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Bender: New & Selected Poemsby Dean Young
Synopses & Reviews
"In Young's work, the big essential questions—mortality, identity, the meaning of life—aren't simply food for thought; they're grounds for entertainment."—Toronto Star
"Surrealism seldom seems as much like real life as in Young's hilarious and cautionary poems."—Booklist
Bender gathers a generous selection of new work along with treasure from Dean Young's twelve volumes. Strongly influenced by Surrealism, Dean Young's poems flash with extravagant imagery, humorous speech, sly views of the quotidian, and the exposed nerves of heartache. As the American Academy of Arts and Letters raved, "Young's poems are as entertaining as a three-ring circus and as imaginative as a canvas by Hieronymus Bosch. He is one of the most inventive and satisfying poets writing today."
From "Even Funnnier Looking Now":
If someone had asked me then,
Do you suffer from the umbrage of dawn's
dark race horses, is your heart a prisoner
of raindrops? Hell yes! I would have said
or No way! Never would I have said,
What could you possibly be talking about?
I had just gotten to the twentieth century
like a leftover girder from the Eiffel Tower.
My Indian name was Pressure-Per-Square-Inch.
I knew I was made of glass but I didn't
yet know what glass was made of: hot sand
inside me like pee going all the wrong
directions, probably into my heart
which I knew was made of gold foil
glued to dust . . .
"After 10 books over 20-odd years, Young (Fall Higher) has become one of our most imitated poets: his jocular jumps from topic to topic, debts to Surrealist dream-logic, mixture of postmodern oddity, stand-up comedy and weighty pathos land his work somewhere between John Ashbery (to whom Young owes much) and Billy Collins (whose affability Young shares). This big first retrospective establishes Young's limits along with his strengths: poems that accrete one-liners for comic wisdom ('How goofy and horrible is life') sit beside extended anecdotes in older modes, like 'Three Weeks Late' (about a potential pregnancy). Young received a heart transplant in 2011, and it's easy to spot his mortality: 'Here is a semitransparent pebble I picked up/ on the way to my EKG.' Young reprints poems in alphabetical order by title, making it impossible for readers to know which are old or new, as if he meant to disguise any development. The poems can go anywhere, from anywhere, almost too easily — detractors find it hard to tell them apart: 'What about Beethoven's/ deafness, cunnilingus, what is the best way/ to cook fish?' Random comedy rules; yet sadness is never far off — even his weirdest lines can pivot to sum up the human condition. (Sept.)" Publishers Weekly Copyright PWxyz, LLC. All rights reserved.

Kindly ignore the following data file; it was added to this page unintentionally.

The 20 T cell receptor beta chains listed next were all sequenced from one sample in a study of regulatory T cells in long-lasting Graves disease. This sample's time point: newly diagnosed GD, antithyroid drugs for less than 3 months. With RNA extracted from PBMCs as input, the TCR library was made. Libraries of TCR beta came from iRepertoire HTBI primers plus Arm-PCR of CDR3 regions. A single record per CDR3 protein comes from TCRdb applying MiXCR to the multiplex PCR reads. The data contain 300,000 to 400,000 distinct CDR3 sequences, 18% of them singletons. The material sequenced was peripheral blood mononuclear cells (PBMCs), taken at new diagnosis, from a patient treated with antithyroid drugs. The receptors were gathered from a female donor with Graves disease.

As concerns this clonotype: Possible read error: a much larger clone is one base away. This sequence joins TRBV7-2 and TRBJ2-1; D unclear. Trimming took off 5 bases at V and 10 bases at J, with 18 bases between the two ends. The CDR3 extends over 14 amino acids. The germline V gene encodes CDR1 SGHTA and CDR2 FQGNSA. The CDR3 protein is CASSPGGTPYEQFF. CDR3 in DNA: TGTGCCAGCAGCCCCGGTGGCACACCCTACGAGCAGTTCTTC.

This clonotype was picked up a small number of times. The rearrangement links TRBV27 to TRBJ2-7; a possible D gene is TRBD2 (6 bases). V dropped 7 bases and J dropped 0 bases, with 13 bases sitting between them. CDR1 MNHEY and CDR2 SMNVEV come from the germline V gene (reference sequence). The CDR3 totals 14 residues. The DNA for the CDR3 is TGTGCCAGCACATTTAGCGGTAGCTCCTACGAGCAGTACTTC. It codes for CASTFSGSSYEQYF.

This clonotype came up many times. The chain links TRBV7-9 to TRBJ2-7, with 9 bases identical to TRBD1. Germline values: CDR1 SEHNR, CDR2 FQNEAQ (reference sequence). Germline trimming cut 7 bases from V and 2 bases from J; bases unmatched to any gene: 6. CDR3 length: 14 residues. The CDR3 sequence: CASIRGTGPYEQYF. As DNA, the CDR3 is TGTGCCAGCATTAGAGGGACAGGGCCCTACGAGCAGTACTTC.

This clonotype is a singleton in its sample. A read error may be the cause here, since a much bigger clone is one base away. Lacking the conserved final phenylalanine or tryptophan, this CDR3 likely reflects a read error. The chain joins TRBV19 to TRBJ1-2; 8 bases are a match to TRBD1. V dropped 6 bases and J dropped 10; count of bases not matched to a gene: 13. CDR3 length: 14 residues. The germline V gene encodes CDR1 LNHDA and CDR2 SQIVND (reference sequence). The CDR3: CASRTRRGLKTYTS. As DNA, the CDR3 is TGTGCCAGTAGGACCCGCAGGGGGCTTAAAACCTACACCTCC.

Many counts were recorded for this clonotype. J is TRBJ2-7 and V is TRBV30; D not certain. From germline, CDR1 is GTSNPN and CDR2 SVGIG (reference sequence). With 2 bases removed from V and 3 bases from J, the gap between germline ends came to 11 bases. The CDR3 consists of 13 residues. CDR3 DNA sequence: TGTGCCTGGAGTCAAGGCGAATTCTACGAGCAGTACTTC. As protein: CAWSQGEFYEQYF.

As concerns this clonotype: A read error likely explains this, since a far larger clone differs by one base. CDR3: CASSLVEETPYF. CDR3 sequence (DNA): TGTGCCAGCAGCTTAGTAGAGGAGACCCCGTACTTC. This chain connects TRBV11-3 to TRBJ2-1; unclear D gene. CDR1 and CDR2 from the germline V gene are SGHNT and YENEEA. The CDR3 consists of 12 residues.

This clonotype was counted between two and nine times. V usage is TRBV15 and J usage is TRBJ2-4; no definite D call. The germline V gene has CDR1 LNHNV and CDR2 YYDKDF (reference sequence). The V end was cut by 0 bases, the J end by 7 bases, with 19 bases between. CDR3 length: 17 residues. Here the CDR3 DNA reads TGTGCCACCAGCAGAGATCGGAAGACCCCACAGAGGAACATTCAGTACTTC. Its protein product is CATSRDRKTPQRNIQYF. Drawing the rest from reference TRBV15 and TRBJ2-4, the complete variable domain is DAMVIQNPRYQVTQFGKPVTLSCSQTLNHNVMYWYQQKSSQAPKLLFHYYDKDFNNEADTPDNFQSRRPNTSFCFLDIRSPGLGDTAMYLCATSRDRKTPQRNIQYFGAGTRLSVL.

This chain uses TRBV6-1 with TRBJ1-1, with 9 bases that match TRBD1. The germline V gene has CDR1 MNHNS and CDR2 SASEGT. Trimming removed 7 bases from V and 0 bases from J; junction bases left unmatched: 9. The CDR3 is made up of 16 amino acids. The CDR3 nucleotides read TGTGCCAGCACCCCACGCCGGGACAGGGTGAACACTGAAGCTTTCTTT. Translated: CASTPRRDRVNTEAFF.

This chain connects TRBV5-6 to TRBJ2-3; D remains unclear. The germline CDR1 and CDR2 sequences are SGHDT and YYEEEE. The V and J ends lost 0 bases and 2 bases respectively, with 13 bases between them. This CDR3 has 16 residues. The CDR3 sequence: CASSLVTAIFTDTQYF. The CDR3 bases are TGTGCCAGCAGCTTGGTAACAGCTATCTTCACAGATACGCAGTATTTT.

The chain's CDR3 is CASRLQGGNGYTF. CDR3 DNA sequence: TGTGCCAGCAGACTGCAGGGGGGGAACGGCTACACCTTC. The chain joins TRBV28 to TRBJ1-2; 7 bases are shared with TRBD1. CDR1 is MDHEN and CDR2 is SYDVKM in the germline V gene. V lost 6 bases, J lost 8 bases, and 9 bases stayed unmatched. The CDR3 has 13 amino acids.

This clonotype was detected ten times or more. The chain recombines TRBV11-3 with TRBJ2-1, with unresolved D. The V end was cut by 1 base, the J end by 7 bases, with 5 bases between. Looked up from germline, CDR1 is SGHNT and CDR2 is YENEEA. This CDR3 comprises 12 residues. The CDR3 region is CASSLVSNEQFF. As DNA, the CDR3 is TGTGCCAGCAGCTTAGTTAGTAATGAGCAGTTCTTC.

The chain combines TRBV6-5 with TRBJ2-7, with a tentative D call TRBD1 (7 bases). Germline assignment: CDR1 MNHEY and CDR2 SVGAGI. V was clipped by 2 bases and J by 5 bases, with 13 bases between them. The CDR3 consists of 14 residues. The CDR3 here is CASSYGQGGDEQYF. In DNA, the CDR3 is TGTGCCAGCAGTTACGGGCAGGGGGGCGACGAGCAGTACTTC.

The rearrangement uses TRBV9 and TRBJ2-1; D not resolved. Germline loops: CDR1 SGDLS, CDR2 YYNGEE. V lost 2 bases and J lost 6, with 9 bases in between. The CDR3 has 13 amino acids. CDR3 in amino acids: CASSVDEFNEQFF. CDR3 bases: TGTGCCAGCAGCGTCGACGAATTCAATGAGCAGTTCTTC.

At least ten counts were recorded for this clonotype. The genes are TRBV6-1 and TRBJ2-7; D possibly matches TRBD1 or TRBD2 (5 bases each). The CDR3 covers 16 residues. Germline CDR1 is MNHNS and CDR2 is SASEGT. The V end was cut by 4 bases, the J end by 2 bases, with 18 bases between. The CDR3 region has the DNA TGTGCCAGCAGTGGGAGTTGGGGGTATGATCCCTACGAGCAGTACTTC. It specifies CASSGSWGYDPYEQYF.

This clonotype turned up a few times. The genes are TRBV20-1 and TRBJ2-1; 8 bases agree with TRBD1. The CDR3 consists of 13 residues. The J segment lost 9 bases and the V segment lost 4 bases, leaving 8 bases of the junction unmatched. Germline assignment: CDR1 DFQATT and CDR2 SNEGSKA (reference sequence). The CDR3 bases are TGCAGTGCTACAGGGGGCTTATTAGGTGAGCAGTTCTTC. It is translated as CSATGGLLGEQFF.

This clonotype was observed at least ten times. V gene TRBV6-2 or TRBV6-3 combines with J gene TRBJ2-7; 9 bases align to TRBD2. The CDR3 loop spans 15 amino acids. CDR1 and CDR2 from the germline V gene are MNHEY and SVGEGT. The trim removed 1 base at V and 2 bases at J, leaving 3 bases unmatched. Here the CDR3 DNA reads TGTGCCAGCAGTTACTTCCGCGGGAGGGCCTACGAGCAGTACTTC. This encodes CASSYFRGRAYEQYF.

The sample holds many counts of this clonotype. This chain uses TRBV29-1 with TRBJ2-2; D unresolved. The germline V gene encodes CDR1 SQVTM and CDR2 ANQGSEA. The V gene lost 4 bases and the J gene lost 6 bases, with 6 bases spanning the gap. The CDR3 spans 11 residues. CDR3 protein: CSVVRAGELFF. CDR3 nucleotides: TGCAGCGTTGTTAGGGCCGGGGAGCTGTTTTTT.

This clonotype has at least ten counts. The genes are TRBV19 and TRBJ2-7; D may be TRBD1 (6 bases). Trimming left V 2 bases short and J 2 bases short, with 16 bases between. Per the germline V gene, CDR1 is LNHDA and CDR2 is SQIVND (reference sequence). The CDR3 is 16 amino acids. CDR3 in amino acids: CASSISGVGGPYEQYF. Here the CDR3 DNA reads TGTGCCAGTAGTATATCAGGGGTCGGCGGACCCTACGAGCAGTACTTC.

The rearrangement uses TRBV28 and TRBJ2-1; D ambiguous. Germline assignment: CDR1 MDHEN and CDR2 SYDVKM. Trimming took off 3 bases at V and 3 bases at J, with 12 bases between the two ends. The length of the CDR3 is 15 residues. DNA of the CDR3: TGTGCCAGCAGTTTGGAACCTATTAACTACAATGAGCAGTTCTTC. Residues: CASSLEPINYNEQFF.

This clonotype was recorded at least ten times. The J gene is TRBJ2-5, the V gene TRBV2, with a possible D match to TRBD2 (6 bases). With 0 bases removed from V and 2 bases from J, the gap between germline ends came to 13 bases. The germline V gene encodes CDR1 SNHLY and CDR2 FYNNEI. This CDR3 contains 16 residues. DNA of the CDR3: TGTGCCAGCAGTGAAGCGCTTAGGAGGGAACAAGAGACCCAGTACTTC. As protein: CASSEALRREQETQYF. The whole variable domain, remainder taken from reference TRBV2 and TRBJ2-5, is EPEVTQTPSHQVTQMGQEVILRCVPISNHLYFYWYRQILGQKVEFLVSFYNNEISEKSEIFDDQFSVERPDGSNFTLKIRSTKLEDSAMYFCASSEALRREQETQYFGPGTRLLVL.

"Only a rare poet can make a reader simultaneously cry and laugh this way.” —Publishers Weekly
About the Author
Dean Young: Dean Young has published ten books of poetry, including finalists for the Pulitzer Prize and Griffin Award. He has received fellowships from the Guggenheim Foundation and the NEA, as well as an Academy Award in Literature from the American Academy of Arts and Letters. He is the William Livingston Chair of Poetry at the University of Texas.
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